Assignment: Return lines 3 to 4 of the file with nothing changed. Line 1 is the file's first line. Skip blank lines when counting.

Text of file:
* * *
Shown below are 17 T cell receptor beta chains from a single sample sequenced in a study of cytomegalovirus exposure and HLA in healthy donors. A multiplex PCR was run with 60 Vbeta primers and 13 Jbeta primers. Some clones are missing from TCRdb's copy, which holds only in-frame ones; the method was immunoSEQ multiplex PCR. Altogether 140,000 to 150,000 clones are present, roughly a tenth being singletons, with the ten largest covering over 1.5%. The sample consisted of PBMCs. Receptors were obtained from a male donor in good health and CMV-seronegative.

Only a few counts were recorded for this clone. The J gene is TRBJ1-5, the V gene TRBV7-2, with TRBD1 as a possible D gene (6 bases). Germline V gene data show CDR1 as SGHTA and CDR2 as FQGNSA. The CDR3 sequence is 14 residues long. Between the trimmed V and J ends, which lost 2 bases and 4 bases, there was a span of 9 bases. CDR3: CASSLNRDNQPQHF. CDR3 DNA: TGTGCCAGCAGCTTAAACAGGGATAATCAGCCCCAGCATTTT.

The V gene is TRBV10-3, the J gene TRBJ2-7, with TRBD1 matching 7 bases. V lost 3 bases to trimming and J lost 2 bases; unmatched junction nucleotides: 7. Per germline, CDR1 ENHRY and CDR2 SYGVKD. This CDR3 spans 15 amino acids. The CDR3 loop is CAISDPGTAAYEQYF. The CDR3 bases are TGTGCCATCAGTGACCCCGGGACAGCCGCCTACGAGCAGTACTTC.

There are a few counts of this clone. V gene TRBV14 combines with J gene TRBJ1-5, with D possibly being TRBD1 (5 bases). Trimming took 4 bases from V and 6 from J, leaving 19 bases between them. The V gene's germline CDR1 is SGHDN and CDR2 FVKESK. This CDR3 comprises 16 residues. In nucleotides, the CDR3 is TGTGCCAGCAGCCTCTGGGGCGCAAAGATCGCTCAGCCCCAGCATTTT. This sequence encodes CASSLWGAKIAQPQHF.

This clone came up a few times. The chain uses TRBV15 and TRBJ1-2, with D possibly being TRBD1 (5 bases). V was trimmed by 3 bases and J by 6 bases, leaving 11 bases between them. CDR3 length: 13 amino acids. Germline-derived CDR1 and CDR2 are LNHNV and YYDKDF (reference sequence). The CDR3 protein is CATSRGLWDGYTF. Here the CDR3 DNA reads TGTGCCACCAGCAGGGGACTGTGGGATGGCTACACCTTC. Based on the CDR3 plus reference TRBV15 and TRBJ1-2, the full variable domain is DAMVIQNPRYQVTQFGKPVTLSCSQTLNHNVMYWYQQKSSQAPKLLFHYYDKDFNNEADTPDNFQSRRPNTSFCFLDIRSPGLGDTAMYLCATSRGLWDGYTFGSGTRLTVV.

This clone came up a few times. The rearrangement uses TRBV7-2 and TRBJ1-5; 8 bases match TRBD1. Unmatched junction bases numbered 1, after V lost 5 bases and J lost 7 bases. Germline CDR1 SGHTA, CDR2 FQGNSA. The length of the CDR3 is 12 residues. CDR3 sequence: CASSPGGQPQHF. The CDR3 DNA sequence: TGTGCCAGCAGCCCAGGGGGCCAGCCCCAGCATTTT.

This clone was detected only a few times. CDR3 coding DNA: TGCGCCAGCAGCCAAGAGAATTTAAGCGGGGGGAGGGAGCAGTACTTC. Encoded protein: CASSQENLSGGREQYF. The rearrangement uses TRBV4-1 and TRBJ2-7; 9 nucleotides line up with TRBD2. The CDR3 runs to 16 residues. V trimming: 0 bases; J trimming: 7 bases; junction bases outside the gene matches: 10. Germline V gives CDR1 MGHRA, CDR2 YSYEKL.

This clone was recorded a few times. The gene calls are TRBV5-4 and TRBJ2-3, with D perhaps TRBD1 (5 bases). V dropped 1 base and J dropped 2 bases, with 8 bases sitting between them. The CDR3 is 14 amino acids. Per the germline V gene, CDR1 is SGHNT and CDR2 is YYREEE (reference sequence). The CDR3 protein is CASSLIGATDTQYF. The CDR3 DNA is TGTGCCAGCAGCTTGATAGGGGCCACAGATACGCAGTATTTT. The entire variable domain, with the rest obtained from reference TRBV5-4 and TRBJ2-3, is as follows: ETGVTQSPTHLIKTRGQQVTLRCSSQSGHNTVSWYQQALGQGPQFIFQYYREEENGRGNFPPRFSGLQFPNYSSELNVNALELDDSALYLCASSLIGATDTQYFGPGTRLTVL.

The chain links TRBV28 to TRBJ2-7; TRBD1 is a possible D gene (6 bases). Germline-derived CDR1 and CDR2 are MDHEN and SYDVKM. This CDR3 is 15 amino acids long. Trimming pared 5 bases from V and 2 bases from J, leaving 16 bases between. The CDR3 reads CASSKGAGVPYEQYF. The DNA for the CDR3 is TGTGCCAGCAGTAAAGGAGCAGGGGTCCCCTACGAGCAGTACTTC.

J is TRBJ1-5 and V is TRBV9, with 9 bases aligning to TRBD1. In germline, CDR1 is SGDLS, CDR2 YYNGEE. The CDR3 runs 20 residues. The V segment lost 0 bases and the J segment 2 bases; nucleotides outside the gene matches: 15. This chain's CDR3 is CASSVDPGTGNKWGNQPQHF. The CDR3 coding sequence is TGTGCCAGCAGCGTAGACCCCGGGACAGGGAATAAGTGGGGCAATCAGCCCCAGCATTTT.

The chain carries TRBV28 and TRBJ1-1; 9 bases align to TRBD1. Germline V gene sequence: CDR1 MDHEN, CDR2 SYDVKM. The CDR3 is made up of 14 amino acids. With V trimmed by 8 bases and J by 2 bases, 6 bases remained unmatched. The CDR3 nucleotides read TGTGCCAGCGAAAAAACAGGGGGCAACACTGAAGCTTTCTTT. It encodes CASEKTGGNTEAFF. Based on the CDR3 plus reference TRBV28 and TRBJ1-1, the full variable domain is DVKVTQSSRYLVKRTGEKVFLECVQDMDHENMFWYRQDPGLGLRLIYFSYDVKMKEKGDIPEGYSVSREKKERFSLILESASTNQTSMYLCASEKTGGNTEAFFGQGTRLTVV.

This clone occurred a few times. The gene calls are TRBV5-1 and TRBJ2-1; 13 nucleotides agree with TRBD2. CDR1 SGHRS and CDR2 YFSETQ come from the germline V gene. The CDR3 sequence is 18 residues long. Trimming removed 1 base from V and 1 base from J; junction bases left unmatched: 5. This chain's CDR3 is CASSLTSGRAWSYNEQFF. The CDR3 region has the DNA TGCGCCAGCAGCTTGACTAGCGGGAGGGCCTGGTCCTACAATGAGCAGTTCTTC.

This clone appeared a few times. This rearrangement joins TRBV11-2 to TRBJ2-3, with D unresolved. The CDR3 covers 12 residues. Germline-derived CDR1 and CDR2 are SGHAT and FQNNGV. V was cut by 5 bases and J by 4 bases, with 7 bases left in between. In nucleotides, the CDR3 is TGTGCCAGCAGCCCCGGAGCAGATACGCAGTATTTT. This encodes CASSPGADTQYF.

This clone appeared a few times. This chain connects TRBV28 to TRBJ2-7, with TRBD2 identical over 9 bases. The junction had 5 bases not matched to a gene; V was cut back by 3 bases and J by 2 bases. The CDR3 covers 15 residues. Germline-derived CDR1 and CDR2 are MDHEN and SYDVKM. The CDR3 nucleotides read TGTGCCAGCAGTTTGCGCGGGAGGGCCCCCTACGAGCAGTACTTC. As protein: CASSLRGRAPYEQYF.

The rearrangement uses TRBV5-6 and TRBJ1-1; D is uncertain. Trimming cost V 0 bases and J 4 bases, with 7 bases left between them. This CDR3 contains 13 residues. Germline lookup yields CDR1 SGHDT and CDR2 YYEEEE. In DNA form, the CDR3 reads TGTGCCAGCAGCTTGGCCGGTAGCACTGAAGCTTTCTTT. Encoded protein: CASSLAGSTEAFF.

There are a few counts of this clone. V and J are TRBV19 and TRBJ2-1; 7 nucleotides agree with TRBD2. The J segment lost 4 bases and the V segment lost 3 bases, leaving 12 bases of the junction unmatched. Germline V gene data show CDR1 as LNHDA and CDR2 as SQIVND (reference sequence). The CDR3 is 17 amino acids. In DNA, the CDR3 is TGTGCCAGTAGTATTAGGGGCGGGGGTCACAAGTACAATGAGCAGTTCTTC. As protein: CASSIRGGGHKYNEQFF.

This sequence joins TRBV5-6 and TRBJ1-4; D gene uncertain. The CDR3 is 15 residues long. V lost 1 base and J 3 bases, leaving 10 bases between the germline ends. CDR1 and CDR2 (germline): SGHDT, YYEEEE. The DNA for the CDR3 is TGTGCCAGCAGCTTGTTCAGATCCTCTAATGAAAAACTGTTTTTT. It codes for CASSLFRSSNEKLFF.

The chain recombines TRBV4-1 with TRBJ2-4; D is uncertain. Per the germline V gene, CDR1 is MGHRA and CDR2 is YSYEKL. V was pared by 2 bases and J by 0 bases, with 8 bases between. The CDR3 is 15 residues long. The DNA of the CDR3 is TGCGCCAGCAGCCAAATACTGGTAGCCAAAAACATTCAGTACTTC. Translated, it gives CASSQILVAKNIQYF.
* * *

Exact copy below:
The V gene is TRBV10-3, the J gene TRBJ2-7, with TRBD1 matching 7 bases. V lost 3 bases to trimming and J lost 2 bases; unmatched junction nucleotides: 7. Per germline, CDR1 ENHRY and CDR2 SYGVKD. This CDR3 spans 15 amino acids. The CDR3 loop is CAISDPGTAAYEQYF. The CDR3 bases are TGTGCCATCAGTGACCCCGGGACAGCCGCCTACGAGCAGTACTTC.

There are a few counts of this clone. V gene TRBV14 combines with J gene TRBJ1-5, with D possibly being TRBD1 (5 bases). Trimming took 4 bases from V and 6 from J, leaving 19 bases between them. The V gene's germline CDR1 is SGHDN and CDR2 FVKESK. This CDR3 comprises 16 residues. In nucleotides, the CDR3 is TGTGCCAGCAGCCTCTGGGGCGCAAAGATCGCTCAGCCCCAGCATTTT. This sequence encodes CASSLWGAKIAQPQHF.